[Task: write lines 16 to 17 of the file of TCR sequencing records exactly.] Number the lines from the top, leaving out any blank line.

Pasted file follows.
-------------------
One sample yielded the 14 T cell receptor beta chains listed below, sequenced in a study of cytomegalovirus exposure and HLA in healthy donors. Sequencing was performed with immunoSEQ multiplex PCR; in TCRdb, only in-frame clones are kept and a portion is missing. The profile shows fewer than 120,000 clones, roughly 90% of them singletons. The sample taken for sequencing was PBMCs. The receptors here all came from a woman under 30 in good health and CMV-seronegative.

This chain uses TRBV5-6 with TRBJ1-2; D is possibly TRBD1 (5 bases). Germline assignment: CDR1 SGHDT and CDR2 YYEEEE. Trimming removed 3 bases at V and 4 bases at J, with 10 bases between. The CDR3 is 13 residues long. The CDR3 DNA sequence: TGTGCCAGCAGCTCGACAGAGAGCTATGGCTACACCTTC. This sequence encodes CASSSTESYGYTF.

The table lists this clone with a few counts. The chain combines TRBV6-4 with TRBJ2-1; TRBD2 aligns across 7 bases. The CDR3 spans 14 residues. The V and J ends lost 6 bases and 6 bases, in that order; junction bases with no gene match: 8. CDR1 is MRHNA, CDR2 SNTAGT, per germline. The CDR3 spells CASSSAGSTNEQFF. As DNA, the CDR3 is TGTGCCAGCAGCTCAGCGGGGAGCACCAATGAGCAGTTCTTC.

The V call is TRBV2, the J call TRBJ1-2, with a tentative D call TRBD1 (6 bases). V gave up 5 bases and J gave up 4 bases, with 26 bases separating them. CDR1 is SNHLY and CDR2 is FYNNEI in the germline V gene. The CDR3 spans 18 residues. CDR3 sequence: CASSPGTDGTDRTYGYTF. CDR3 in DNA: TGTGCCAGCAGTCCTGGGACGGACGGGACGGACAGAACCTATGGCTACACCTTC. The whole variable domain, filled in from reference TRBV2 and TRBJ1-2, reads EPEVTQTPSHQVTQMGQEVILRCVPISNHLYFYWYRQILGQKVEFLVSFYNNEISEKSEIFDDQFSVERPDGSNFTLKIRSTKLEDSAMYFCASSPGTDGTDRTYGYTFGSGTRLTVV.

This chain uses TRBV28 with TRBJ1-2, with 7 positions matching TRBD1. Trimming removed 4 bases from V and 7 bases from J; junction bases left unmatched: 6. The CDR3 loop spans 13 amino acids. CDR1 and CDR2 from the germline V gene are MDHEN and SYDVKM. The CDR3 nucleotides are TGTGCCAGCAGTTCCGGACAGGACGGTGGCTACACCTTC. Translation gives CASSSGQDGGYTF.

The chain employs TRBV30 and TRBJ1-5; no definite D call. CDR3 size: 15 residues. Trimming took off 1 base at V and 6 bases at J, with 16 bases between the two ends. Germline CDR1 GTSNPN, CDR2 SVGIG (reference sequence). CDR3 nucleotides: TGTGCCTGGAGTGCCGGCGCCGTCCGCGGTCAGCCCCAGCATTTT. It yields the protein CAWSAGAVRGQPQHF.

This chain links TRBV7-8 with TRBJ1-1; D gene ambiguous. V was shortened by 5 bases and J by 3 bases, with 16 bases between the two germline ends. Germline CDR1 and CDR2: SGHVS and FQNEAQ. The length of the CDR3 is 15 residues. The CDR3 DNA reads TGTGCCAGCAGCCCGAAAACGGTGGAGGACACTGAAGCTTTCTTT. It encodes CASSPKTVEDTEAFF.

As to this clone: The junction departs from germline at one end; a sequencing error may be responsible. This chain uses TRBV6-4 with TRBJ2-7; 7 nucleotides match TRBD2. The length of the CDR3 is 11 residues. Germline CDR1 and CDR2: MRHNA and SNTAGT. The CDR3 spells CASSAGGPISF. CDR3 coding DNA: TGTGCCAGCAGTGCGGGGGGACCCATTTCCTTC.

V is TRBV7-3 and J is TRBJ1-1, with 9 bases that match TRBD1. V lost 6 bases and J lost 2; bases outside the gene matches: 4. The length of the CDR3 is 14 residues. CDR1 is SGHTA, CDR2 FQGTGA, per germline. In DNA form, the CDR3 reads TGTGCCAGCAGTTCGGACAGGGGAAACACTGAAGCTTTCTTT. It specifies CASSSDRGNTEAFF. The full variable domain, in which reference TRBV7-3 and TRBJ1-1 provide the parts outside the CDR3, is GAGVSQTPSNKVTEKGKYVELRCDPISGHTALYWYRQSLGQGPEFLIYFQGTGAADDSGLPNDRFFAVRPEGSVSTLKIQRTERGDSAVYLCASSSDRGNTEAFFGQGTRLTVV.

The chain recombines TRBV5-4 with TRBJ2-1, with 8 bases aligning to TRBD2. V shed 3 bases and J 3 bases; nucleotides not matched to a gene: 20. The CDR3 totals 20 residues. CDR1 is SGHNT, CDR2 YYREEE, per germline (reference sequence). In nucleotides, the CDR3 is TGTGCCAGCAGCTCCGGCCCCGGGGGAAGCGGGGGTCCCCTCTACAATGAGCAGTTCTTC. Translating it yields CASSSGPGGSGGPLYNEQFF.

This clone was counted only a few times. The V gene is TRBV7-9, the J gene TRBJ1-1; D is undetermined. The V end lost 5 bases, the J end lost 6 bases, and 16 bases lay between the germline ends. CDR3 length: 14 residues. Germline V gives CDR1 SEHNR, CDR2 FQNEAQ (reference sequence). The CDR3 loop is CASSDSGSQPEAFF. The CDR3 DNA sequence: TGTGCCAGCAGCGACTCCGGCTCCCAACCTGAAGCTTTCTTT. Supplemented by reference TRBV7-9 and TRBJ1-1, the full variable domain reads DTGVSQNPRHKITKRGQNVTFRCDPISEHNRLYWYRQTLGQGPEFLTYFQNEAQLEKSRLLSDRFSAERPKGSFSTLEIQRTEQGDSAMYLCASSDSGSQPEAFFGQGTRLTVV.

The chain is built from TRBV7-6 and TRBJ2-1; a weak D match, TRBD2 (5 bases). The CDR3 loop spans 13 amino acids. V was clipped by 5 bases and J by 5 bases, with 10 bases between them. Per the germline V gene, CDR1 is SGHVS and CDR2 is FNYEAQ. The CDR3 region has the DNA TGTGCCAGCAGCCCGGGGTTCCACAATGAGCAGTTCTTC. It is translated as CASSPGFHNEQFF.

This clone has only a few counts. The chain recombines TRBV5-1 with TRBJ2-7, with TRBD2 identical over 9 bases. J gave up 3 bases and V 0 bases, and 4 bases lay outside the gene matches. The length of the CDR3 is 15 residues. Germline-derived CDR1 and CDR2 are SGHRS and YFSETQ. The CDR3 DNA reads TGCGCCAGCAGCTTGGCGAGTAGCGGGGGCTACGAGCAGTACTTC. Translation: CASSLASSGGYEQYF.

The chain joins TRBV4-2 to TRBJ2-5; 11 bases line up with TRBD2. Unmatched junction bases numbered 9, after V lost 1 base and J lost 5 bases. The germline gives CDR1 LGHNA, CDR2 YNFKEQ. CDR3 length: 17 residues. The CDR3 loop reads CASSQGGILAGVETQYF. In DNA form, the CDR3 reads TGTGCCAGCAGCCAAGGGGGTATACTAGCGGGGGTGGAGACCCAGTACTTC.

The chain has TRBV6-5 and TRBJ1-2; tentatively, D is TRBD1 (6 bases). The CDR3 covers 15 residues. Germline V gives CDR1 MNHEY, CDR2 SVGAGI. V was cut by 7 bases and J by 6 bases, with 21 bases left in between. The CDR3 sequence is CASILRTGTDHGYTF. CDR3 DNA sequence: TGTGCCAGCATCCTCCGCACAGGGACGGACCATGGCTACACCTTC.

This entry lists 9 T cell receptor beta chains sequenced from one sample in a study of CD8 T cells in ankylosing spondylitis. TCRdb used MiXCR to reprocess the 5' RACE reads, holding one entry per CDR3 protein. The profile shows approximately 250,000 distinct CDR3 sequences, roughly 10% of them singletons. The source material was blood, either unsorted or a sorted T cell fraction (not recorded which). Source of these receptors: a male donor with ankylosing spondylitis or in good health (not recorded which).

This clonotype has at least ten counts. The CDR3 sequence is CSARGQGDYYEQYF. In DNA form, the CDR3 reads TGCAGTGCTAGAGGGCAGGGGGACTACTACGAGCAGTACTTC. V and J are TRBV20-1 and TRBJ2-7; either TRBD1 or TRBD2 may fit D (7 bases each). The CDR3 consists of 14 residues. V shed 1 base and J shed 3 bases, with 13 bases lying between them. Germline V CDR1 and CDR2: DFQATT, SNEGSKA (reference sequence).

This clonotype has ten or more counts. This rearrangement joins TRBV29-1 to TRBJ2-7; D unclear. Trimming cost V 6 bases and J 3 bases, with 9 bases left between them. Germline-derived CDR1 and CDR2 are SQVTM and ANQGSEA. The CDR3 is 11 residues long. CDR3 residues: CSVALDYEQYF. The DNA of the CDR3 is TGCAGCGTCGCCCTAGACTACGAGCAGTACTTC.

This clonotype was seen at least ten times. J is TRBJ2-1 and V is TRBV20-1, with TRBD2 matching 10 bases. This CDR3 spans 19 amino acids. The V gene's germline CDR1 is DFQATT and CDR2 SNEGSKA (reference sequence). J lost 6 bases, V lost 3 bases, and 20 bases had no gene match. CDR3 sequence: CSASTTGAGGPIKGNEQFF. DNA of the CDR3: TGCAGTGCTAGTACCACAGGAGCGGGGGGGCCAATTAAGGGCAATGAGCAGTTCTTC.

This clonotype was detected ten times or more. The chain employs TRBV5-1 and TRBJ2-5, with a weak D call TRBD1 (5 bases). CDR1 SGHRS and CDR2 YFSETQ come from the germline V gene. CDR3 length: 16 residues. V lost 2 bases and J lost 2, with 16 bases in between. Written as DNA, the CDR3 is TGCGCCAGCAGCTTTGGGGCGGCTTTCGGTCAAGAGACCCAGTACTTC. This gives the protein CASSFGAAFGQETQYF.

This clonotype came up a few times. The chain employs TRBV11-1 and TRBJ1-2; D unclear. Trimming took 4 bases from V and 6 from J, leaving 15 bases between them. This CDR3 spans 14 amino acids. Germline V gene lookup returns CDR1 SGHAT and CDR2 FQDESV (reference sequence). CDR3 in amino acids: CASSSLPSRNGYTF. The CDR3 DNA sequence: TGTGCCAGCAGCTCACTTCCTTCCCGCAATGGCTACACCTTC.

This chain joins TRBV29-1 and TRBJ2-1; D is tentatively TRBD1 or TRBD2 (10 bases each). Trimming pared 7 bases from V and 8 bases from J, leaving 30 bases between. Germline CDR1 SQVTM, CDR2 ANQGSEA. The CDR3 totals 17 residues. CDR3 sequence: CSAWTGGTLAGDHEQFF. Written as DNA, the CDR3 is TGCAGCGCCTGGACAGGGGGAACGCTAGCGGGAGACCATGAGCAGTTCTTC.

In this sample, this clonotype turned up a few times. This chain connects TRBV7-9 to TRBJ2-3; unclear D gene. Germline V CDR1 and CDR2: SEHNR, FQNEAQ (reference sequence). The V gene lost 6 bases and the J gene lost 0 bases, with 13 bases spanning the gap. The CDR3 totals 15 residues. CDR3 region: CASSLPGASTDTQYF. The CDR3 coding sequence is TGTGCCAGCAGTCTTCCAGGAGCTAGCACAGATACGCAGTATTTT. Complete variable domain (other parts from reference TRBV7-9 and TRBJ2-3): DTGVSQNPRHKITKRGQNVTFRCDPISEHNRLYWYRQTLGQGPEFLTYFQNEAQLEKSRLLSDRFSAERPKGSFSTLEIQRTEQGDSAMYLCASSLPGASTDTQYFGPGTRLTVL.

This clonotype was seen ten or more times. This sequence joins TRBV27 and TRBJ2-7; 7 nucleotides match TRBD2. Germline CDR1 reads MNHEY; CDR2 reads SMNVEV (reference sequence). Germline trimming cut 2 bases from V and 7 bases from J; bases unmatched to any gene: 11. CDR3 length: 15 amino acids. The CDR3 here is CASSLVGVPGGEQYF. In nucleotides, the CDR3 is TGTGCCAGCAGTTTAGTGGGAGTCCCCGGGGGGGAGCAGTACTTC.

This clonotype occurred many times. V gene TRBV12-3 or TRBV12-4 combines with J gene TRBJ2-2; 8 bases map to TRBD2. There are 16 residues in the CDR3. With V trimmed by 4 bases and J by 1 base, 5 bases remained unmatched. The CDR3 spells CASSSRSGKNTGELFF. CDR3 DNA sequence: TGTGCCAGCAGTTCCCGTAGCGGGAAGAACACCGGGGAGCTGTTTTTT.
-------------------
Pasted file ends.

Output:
This entry lists 9 T cell receptor beta chains sequenced from one sample in a study of CD8 T cells in ankylosing spondylitis. TCRdb used MiXCR to reprocess the 5' RACE reads, holding one entry per CDR3 protein. The profile shows approximately 250,000 distinct CDR3 sequences, roughly 10% of them singletons. The source material was blood, either unsorted or a sorted T cell fraction (not recorded which). Source of these receptors: a male donor with ankylosing spondylitis or in good health (not recorded which).

This clonotype has at least ten counts. The CDR3 sequence is CSARGQGDYYEQYF. In DNA form, the CDR3 reads TGCAGTGCTAGAGGGCAGGGGGACTACTACGAGCAGTACTTC. V and J are TRBV20-1 and TRBJ2-7; either TRBD1 or TRBD2 may fit D (7 bases each). The CDR3 consists of 14 residues. V shed 1 base and J shed 3 bases, with 13 bases lying between them. Germline V CDR1 and CDR2: DFQATT, SNEGSKA (reference sequence).